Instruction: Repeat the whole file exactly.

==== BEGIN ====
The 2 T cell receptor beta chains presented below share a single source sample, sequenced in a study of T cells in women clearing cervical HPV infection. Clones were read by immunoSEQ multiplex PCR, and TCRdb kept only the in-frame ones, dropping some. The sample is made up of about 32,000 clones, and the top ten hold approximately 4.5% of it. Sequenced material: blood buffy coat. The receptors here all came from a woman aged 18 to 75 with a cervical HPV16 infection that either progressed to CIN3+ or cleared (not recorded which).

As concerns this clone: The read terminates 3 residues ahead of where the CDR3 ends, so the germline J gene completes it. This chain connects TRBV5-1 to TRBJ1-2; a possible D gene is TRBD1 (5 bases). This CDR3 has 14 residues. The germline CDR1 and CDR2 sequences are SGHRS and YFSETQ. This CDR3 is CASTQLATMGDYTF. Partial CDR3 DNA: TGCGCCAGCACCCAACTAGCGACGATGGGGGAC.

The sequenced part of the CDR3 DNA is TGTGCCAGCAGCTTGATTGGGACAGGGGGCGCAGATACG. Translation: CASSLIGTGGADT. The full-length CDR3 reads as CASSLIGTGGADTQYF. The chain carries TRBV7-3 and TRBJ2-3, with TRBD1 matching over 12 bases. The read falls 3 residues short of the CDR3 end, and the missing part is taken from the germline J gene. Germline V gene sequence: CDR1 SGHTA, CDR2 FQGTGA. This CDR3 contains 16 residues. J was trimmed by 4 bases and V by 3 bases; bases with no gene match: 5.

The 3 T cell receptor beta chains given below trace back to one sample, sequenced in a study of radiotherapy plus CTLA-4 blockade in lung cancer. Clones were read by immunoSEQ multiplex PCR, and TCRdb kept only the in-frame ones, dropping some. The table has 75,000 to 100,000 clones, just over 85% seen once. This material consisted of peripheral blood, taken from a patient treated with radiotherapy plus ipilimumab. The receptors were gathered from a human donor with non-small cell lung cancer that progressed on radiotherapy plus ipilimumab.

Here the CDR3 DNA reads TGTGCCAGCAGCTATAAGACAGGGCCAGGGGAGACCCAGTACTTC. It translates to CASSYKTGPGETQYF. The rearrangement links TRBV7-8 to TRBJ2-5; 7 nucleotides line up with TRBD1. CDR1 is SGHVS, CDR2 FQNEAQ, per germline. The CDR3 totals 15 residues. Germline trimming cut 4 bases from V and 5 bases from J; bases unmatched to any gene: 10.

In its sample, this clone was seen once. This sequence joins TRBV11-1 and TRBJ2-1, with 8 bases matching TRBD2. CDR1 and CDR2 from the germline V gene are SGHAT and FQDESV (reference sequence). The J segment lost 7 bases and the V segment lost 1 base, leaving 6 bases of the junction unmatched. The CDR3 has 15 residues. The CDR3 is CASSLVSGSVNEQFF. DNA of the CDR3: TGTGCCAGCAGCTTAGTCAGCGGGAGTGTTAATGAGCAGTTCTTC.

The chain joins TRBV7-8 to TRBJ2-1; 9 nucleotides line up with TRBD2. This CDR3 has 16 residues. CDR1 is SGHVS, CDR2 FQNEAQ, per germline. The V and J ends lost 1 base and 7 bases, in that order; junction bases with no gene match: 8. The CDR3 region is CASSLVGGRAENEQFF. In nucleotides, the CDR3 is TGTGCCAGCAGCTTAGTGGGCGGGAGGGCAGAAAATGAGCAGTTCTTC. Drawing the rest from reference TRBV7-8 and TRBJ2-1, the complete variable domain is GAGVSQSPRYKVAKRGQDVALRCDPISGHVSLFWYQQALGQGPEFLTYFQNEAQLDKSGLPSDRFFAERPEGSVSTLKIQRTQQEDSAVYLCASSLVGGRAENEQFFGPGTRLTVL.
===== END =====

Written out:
The 2 T cell receptor beta chains presented below share a single source sample, sequenced in a study of T cells in women clearing cervical HPV infection. Clones were read by immunoSEQ multiplex PCR, and TCRdb kept only the in-frame ones, dropping some. The sample is made up of about 32,000 clones, and the top ten hold approximately 4.5% of it. Sequenced material: blood buffy coat. The receptors here all came from a woman aged 18 to 75 with a cervical HPV16 infection that either progressed to CIN3+ or cleared (not recorded which).

As concerns this clone: The read terminates 3 residues ahead of where the CDR3 ends, so the germline J gene completes it. This chain connects TRBV5-1 to TRBJ1-2; a possible D gene is TRBD1 (5 bases). This CDR3 has 14 residues. The germline CDR1 and CDR2 sequences are SGHRS and YFSETQ. This CDR3 is CASTQLATMGDYTF. Partial CDR3 DNA: TGCGCCAGCACCCAACTAGCGACGATGGGGGAC.

The sequenced part of the CDR3 DNA is TGTGCCAGCAGCTTGATTGGGACAGGGGGCGCAGATACG. Translation: CASSLIGTGGADT. The full-length CDR3 reads as CASSLIGTGGADTQYF. The chain carries TRBV7-3 and TRBJ2-3, with TRBD1 matching over 12 bases. The read falls 3 residues short of the CDR3 end, and the missing part is taken from the germline J gene. Germline V gene sequence: CDR1 SGHTA, CDR2 FQGTGA. This CDR3 contains 16 residues. J was trimmed by 4 bases and V by 3 bases; bases with no gene match: 5.

The 3 T cell receptor beta chains given below trace back to one sample, sequenced in a study of radiotherapy plus CTLA-4 blockade in lung cancer. Clones were read by immunoSEQ multiplex PCR, and TCRdb kept only the in-frame ones, dropping some. The table has 75,000 to 100,000 clones, just over 85% seen once. This material consisted of peripheral blood, taken from a patient treated with radiotherapy plus ipilimumab. The receptors were gathered from a human donor with non-small cell lung cancer that progressed on radiotherapy plus ipilimumab.

Here the CDR3 DNA reads TGTGCCAGCAGCTATAAGACAGGGCCAGGGGAGACCCAGTACTTC. It translates to CASSYKTGPGETQYF. The rearrangement links TRBV7-8 to TRBJ2-5; 7 nucleotides line up with TRBD1. CDR1 is SGHVS, CDR2 FQNEAQ, per germline. The CDR3 totals 15 residues. Germline trimming cut 4 bases from V and 5 bases from J; bases unmatched to any gene: 10.

In its sample, this clone was seen once. This sequence joins TRBV11-1 and TRBJ2-1, with 8 bases matching TRBD2. CDR1 and CDR2 from the germline V gene are SGHAT and FQDESV (reference sequence). The J segment lost 7 bases and the V segment lost 1 base, leaving 6 bases of the junction unmatched. The CDR3 has 15 residues. The CDR3 is CASSLVSGSVNEQFF. DNA of the CDR3: TGTGCCAGCAGCTTAGTCAGCGGGAGTGTTAATGAGCAGTTCTTC.

The chain joins TRBV7-8 to TRBJ2-1; 9 nucleotides line up with TRBD2. This CDR3 has 16 residues. CDR1 is SGHVS, CDR2 FQNEAQ, per germline. The V and J ends lost 1 base and 7 bases, in that order; junction bases with no gene match: 8. The CDR3 region is CASSLVGGRAENEQFF. In nucleotides, the CDR3 is TGTGCCAGCAGCTTAGTGGGCGGGAGGGCAGAAAATGAGCAGTTCTTC. Drawing the rest from reference TRBV7-8 and TRBJ2-1, the complete variable domain is GAGVSQSPRYKVAKRGQDVALRCDPISGHVSLFWYQQALGQGPEFLTYFQNEAQLDKSGLPSDRFFAERPEGSVSTLKIQRTQQEDSAVYLCASSLVGGRAENEQFFGPGTRLTVL.